Artist Lorna Simpson's work focuses on the intersections of race, gender, and memory. Her most recent book, Lorna Simpson Collages, published via Chronicle Books, uses advertising images of black people found in old issues of Ebony and Jet to represent the beauty of black hair. The book features 160 images that were made from 2011 to 2017, and also contains an introduction by poet Elizabeth Alexander, who writes, "Black women's heads of hair are galaxies unto themselves, solar systems, moonscapes, volcanic interiors."
The images are colorful and wondrous. The women and men in the collage are adorned in diamonds and pearls, and their hair is comprised of things like gold or bold blue and orange brush strokes. Excerpts of text that say things like "Wall Street Stockbroker Trainee" and "Numbers Boss Defies Death To Go Straight" are also included in the collages.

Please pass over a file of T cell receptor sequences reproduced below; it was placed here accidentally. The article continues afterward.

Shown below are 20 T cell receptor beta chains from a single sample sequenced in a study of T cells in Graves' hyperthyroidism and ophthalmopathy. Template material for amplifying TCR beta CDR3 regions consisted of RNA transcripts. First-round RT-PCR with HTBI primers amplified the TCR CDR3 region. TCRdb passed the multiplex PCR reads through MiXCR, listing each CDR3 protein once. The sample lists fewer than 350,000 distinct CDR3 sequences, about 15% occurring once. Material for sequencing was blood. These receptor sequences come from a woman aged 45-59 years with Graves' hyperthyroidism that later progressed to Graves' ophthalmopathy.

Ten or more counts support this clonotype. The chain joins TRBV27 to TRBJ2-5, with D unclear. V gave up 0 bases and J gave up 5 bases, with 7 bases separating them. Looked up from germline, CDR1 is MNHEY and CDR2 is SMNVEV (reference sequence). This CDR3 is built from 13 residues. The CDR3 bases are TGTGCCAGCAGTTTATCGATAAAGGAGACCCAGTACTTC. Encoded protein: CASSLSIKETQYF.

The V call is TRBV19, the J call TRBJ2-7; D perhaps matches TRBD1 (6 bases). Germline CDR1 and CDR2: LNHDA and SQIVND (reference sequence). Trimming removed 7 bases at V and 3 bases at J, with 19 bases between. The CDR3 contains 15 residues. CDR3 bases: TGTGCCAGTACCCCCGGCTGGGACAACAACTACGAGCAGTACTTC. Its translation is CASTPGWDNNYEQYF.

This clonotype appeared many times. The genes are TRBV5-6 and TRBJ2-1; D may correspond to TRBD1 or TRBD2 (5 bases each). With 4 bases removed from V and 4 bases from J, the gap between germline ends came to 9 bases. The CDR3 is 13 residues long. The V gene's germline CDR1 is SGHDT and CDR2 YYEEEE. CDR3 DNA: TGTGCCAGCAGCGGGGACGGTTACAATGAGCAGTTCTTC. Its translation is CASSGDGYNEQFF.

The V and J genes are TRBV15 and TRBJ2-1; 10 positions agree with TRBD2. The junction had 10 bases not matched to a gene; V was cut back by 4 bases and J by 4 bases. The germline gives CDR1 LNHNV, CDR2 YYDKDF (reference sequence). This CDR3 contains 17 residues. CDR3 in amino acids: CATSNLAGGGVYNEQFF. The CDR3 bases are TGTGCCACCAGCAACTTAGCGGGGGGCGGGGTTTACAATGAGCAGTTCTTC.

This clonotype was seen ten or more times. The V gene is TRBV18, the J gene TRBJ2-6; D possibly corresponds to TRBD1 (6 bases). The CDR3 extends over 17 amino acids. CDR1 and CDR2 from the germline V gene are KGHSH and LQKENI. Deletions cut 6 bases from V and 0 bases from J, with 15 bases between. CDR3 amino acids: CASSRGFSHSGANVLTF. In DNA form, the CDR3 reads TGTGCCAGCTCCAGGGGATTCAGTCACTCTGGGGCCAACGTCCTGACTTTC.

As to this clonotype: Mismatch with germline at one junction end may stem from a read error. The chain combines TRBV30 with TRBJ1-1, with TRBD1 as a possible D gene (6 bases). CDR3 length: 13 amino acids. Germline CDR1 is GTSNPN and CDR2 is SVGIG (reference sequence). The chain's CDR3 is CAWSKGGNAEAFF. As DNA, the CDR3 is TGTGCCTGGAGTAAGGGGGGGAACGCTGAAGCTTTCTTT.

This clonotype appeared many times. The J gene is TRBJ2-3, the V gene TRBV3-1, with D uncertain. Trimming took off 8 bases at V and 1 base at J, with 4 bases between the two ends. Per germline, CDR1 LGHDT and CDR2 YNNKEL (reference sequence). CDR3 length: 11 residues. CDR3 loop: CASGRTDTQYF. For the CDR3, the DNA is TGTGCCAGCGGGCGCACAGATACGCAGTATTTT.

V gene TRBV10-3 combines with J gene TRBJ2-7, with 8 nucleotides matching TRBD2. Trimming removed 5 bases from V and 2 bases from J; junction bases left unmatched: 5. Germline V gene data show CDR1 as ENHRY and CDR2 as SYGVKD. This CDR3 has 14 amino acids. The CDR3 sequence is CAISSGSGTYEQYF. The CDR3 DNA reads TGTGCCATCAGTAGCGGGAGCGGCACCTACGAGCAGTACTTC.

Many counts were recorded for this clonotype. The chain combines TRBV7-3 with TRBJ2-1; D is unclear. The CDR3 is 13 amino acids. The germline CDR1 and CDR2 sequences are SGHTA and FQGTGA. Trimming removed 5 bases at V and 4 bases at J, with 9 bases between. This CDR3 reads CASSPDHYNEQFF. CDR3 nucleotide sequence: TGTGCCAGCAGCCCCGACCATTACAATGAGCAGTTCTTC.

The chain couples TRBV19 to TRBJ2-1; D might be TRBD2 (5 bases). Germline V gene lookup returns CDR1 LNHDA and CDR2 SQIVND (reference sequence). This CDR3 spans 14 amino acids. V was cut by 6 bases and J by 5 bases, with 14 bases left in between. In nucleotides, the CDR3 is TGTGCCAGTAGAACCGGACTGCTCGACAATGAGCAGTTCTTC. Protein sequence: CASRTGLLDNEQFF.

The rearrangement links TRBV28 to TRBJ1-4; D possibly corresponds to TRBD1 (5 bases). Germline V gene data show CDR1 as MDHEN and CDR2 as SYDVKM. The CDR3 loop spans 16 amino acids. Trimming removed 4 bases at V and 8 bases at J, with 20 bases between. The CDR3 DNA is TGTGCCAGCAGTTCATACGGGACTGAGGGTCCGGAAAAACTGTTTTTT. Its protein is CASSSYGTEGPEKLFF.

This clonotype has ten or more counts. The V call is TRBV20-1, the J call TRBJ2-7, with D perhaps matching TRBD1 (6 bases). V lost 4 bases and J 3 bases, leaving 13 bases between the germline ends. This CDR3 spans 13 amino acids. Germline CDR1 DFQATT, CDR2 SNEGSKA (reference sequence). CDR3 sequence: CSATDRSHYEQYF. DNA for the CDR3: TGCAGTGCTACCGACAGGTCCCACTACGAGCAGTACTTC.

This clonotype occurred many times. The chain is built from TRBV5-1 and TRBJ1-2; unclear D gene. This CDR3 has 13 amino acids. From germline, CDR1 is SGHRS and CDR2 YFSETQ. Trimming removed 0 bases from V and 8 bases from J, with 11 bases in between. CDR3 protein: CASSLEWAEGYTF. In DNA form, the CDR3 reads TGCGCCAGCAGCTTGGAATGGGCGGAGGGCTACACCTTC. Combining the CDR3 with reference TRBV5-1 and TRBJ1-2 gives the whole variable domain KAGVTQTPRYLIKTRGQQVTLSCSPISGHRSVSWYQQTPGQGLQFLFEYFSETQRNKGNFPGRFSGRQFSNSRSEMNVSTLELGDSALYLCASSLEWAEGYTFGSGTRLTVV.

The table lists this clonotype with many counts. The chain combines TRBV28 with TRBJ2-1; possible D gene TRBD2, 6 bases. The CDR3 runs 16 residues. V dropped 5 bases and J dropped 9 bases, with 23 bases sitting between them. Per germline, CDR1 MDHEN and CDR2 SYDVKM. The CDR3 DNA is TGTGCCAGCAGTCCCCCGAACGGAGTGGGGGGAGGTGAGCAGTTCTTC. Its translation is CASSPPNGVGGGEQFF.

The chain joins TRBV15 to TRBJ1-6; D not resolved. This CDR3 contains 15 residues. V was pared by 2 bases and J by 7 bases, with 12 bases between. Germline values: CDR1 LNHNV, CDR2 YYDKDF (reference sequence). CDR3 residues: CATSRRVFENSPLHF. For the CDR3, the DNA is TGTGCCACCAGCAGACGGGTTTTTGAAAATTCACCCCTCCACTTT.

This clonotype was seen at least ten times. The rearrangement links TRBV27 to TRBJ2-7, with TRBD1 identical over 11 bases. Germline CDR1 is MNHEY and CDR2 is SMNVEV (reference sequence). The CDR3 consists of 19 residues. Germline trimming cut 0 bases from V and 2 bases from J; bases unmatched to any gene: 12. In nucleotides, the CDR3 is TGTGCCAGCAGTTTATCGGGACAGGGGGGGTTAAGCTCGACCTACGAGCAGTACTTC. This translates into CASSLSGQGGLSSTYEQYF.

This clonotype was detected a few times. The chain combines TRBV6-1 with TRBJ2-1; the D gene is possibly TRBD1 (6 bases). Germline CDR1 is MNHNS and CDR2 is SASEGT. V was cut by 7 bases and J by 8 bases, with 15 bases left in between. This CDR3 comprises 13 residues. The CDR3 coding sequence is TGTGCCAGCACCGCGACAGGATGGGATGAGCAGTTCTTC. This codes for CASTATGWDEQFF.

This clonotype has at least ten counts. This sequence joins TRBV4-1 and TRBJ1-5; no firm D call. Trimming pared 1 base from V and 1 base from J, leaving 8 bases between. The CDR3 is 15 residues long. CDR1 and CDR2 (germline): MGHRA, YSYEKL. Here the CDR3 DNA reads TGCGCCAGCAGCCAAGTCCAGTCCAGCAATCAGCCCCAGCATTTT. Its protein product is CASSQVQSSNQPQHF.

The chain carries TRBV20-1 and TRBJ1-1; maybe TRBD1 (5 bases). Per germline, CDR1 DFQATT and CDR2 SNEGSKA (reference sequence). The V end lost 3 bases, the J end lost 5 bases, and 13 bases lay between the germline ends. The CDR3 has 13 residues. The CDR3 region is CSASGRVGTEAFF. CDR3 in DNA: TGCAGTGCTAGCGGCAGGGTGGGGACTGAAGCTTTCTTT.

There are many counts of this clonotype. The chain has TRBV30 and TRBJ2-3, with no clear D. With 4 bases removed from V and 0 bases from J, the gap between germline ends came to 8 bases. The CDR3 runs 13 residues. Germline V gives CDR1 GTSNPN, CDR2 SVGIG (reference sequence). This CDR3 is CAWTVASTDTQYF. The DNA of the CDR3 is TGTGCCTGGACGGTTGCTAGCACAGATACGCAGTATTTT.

Simpson has worked to represent the significance of black hair in the past. She once told The Paris Review that she was fascinated with the images from her grandmother's copies of Ebony and Jet when she found them while cleaning up her studio. She said, "I try to keep the collages very simple, as well as the character, the facing, and all the tropes of advertising from those particular moments. In a lot of the advertising from the sixties and seventies, there's this whole focus on before and after in terms of makeup and appearance. The forlorn, concerned expression is before the makeover. They are amazing portraits, even for that time, because there is a subtext of political strife in terms of the before and after during the civil rights era."